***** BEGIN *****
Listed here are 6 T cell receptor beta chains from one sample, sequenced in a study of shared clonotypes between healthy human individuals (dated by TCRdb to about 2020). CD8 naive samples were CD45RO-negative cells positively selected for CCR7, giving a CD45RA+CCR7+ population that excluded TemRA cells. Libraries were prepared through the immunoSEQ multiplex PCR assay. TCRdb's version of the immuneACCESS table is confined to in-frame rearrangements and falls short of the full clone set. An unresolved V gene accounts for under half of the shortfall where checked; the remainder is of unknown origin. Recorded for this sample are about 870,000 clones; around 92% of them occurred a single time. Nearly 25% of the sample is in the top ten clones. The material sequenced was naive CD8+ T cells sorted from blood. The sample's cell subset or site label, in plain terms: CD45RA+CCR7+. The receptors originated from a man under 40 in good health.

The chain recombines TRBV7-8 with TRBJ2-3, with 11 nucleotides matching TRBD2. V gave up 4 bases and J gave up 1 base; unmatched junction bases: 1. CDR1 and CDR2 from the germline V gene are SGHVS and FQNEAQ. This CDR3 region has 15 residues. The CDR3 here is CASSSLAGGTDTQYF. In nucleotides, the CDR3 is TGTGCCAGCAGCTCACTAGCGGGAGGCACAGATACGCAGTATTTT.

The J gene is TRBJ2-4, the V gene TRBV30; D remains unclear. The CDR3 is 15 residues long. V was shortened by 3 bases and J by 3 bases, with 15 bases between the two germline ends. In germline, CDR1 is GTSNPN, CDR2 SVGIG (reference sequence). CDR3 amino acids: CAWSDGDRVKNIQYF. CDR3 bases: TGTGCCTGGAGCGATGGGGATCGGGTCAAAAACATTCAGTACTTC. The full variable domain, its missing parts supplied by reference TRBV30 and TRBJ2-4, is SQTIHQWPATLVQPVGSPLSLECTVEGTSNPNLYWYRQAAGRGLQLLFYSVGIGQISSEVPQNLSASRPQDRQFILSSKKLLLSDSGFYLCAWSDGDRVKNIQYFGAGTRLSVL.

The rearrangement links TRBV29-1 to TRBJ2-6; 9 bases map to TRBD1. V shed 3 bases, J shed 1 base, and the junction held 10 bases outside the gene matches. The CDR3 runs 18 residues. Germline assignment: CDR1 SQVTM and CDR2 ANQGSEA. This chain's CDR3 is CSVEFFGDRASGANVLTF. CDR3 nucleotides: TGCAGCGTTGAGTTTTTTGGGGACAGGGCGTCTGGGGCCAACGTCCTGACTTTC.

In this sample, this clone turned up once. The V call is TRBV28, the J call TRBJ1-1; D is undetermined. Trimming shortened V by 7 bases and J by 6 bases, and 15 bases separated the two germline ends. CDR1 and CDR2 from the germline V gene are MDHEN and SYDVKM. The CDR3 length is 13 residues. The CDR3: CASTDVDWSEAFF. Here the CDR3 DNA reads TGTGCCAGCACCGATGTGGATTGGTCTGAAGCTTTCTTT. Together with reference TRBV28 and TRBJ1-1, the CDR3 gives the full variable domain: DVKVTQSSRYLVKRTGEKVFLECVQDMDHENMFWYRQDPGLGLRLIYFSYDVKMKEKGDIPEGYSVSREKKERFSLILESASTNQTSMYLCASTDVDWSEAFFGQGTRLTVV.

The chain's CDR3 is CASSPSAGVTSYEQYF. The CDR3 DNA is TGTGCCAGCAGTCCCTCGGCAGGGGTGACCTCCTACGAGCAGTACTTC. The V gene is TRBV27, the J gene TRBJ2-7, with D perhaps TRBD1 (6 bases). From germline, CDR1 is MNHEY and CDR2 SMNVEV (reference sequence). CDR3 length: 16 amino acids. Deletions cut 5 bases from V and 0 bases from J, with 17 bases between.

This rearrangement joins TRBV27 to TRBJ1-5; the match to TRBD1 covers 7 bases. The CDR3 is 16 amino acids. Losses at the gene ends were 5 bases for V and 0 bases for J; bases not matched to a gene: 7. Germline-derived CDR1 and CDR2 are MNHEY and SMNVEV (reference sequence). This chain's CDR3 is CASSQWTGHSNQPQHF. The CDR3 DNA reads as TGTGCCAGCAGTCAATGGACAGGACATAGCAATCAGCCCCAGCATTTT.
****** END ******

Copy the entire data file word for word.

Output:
Listed here are 6 T cell receptor beta chains from one sample, sequenced in a study of shared clonotypes between healthy human individuals (dated by TCRdb to about 2020). CD8 naive samples were CD45RO-negative cells positively selected for CCR7, giving a CD45RA+CCR7+ population that excluded TemRA cells. Libraries were prepared through the immunoSEQ multiplex PCR assay. TCRdb's version of the immuneACCESS table is confined to in-frame rearrangements and falls short of the full clone set. An unresolved V gene accounts for under half of the shortfall where checked; the remainder is of unknown origin. Recorded for this sample are about 870,000 clones; around 92% of them occurred a single time. Nearly 25% of the sample is in the top ten clones. The material sequenced was naive CD8+ T cells sorted from blood. The sample's cell subset or site label, in plain terms: CD45RA+CCR7+. The receptors originated from a man under 40 in good health.

The chain recombines TRBV7-8 with TRBJ2-3, with 11 nucleotides matching TRBD2. V gave up 4 bases and J gave up 1 base; unmatched junction bases: 1. CDR1 and CDR2 from the germline V gene are SGHVS and FQNEAQ. This CDR3 region has 15 residues. The CDR3 here is CASSSLAGGTDTQYF. In nucleotides, the CDR3 is TGTGCCAGCAGCTCACTAGCGGGAGGCACAGATACGCAGTATTTT.

The J gene is TRBJ2-4, the V gene TRBV30; D remains unclear. The CDR3 is 15 residues long. V was shortened by 3 bases and J by 3 bases, with 15 bases between the two germline ends. In germline, CDR1 is GTSNPN, CDR2 SVGIG (reference sequence). CDR3 amino acids: CAWSDGDRVKNIQYF. CDR3 bases: TGTGCCTGGAGCGATGGGGATCGGGTCAAAAACATTCAGTACTTC. The full variable domain, its missing parts supplied by reference TRBV30 and TRBJ2-4, is SQTIHQWPATLVQPVGSPLSLECTVEGTSNPNLYWYRQAAGRGLQLLFYSVGIGQISSEVPQNLSASRPQDRQFILSSKKLLLSDSGFYLCAWSDGDRVKNIQYFGAGTRLSVL.

The rearrangement links TRBV29-1 to TRBJ2-6; 9 bases map to TRBD1. V shed 3 bases, J shed 1 base, and the junction held 10 bases outside the gene matches. The CDR3 runs 18 residues. Germline assignment: CDR1 SQVTM and CDR2 ANQGSEA. This chain's CDR3 is CSVEFFGDRASGANVLTF. CDR3 nucleotides: TGCAGCGTTGAGTTTTTTGGGGACAGGGCGTCTGGGGCCAACGTCCTGACTTTC.

In this sample, this clone turned up once. The V call is TRBV28, the J call TRBJ1-1; D is undetermined. Trimming shortened V by 7 bases and J by 6 bases, and 15 bases separated the two germline ends. CDR1 and CDR2 from the germline V gene are MDHEN and SYDVKM. The CDR3 length is 13 residues. The CDR3: CASTDVDWSEAFF. Here the CDR3 DNA reads TGTGCCAGCACCGATGTGGATTGGTCTGAAGCTTTCTTT. Together with reference TRBV28 and TRBJ1-1, the CDR3 gives the full variable domain: DVKVTQSSRYLVKRTGEKVFLECVQDMDHENMFWYRQDPGLGLRLIYFSYDVKMKEKGDIPEGYSVSREKKERFSLILESASTNQTSMYLCASTDVDWSEAFFGQGTRLTVV.

The chain's CDR3 is CASSPSAGVTSYEQYF. The CDR3 DNA is TGTGCCAGCAGTCCCTCGGCAGGGGTGACCTCCTACGAGCAGTACTTC. The V gene is TRBV27, the J gene TRBJ2-7, with D perhaps TRBD1 (6 bases). From germline, CDR1 is MNHEY and CDR2 SMNVEV (reference sequence). CDR3 length: 16 amino acids. Deletions cut 5 bases from V and 0 bases from J, with 17 bases between.

This rearrangement joins TRBV27 to TRBJ1-5; the match to TRBD1 covers 7 bases. The CDR3 is 16 amino acids. Losses at the gene ends were 5 bases for V and 0 bases for J; bases not matched to a gene: 7. Germline-derived CDR1 and CDR2 are MNHEY and SMNVEV (reference sequence). This chain's CDR3 is CASSQWTGHSNQPQHF. The CDR3 DNA reads as TGTGCCAGCAGTCAATGGACAGGACATAGCAATCAGCCCCAGCATTTT.